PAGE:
Tip: If you’re offering an incentive or donation matching period, your click trigger may be that incentive.

Donation Page Best Practice #6: Add a compelling visual aid

Humans are visual creatures, so it’s no wonder we’ve seen an increasing emphasis on multi-media marketing. Hey, they don’t say “a picture is worth a thousand words” for nothing. So if your donation page doesn’t include some kind of visual — or a compelling one, for that matter — adding one is an easy way to improve your donation page.

Even though you’ve explained what the fundraising appeal or campaign may be, include a visual that more tangibly shows the visitor why they should support you and how it will impact your cause.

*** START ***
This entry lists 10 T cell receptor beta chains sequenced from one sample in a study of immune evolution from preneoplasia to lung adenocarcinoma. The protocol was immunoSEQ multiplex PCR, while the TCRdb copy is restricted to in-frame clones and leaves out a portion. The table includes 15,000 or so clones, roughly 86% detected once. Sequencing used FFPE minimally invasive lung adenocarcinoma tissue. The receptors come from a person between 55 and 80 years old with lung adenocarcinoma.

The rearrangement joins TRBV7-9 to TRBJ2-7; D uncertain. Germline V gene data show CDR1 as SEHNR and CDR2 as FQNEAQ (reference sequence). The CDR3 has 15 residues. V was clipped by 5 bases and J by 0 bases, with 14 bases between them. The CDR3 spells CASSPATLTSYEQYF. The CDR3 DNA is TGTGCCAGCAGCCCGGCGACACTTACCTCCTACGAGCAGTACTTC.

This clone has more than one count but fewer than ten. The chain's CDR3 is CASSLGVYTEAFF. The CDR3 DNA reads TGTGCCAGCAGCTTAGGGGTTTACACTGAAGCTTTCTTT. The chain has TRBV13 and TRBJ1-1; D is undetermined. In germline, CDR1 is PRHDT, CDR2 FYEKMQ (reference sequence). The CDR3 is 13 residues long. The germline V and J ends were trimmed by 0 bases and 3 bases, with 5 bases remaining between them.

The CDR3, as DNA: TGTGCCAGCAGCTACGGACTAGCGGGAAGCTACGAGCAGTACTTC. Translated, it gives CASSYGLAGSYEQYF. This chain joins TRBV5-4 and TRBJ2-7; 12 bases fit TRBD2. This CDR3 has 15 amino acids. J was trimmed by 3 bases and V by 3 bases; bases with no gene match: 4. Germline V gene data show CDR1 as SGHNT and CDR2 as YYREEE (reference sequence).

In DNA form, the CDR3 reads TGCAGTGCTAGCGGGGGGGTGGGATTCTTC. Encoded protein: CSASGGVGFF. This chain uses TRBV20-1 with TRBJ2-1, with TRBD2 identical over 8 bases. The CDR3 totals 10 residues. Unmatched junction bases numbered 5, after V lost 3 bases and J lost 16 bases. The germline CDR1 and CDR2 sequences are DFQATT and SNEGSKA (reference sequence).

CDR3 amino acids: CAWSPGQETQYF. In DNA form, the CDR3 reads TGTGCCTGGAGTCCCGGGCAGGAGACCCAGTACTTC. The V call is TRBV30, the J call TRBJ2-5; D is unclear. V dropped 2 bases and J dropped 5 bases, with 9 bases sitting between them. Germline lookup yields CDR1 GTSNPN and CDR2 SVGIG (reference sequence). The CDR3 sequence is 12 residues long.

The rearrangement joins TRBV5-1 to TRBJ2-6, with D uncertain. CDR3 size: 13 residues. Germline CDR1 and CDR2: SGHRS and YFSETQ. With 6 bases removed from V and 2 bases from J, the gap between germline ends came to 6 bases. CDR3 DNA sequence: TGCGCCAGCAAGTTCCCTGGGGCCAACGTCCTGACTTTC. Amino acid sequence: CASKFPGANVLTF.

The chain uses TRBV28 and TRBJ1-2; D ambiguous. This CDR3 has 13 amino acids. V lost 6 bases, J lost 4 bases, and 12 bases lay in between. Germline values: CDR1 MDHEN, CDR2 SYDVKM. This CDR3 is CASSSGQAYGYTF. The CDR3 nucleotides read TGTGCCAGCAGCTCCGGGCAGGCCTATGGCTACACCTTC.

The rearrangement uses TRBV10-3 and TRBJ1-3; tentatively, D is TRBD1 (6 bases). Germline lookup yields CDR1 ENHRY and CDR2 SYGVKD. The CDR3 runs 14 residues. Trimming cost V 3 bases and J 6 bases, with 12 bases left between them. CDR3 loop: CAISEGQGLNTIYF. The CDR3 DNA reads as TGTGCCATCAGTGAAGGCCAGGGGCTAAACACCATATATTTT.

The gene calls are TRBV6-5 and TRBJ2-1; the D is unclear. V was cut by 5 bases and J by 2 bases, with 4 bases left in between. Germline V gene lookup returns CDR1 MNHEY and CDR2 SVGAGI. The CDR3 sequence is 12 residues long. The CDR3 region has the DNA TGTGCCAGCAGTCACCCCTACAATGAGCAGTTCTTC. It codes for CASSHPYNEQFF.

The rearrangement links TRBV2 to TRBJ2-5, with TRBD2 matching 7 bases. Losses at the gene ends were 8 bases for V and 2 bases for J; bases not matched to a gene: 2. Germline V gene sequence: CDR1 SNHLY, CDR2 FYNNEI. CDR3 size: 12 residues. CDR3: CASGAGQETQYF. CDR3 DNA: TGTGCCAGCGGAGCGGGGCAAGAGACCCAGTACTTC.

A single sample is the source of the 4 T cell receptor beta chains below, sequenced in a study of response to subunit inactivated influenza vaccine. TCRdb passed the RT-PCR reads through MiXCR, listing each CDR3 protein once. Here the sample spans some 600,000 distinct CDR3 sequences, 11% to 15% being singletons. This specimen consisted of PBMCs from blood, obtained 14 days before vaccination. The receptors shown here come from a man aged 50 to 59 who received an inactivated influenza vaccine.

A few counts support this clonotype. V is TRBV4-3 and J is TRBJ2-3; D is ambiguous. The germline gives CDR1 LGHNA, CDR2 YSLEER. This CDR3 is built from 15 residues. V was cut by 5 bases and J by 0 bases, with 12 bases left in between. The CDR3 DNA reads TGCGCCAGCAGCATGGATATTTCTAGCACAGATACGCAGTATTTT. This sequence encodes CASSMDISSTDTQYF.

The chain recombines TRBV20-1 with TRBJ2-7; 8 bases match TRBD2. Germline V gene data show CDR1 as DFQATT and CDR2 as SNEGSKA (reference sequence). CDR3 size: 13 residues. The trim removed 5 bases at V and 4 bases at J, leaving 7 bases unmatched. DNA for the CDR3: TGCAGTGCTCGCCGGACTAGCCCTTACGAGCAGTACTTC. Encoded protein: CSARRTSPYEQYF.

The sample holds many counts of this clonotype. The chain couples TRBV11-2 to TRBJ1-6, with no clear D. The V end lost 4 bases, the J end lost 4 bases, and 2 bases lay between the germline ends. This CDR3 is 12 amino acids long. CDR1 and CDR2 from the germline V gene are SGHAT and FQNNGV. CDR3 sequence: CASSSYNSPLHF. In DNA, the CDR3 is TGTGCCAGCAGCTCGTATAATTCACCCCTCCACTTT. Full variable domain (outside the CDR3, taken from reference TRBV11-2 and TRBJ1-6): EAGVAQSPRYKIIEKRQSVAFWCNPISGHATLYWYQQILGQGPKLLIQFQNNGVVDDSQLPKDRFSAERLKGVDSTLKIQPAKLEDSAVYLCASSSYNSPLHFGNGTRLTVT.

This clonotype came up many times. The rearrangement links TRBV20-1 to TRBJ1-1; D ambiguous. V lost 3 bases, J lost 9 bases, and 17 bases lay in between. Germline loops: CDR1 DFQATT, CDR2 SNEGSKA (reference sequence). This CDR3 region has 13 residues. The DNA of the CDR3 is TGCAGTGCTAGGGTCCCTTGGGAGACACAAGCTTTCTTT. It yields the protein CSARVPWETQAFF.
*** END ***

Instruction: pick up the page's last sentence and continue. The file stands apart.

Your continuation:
Focus on one or two main tenets of your campaign, how those feed into your broader mission and, most importantly, how important the donors support is to changing the world. When you remind a site visitor of why they chose to donate in the first place, they become their own best motivator to complete the process.

While there are lots of ways to present the main value proposition of your campaign and encourage people to follow through with a donation, one thing is clear: simplicity trumps all on the donation page.


Daniel Melbye is a digital communications expert who works with nonprofits to deliver change through new media. He shares his experiences and thoughts on his popular nonprofit blog. Follow him on Twitter: @DanielMelbye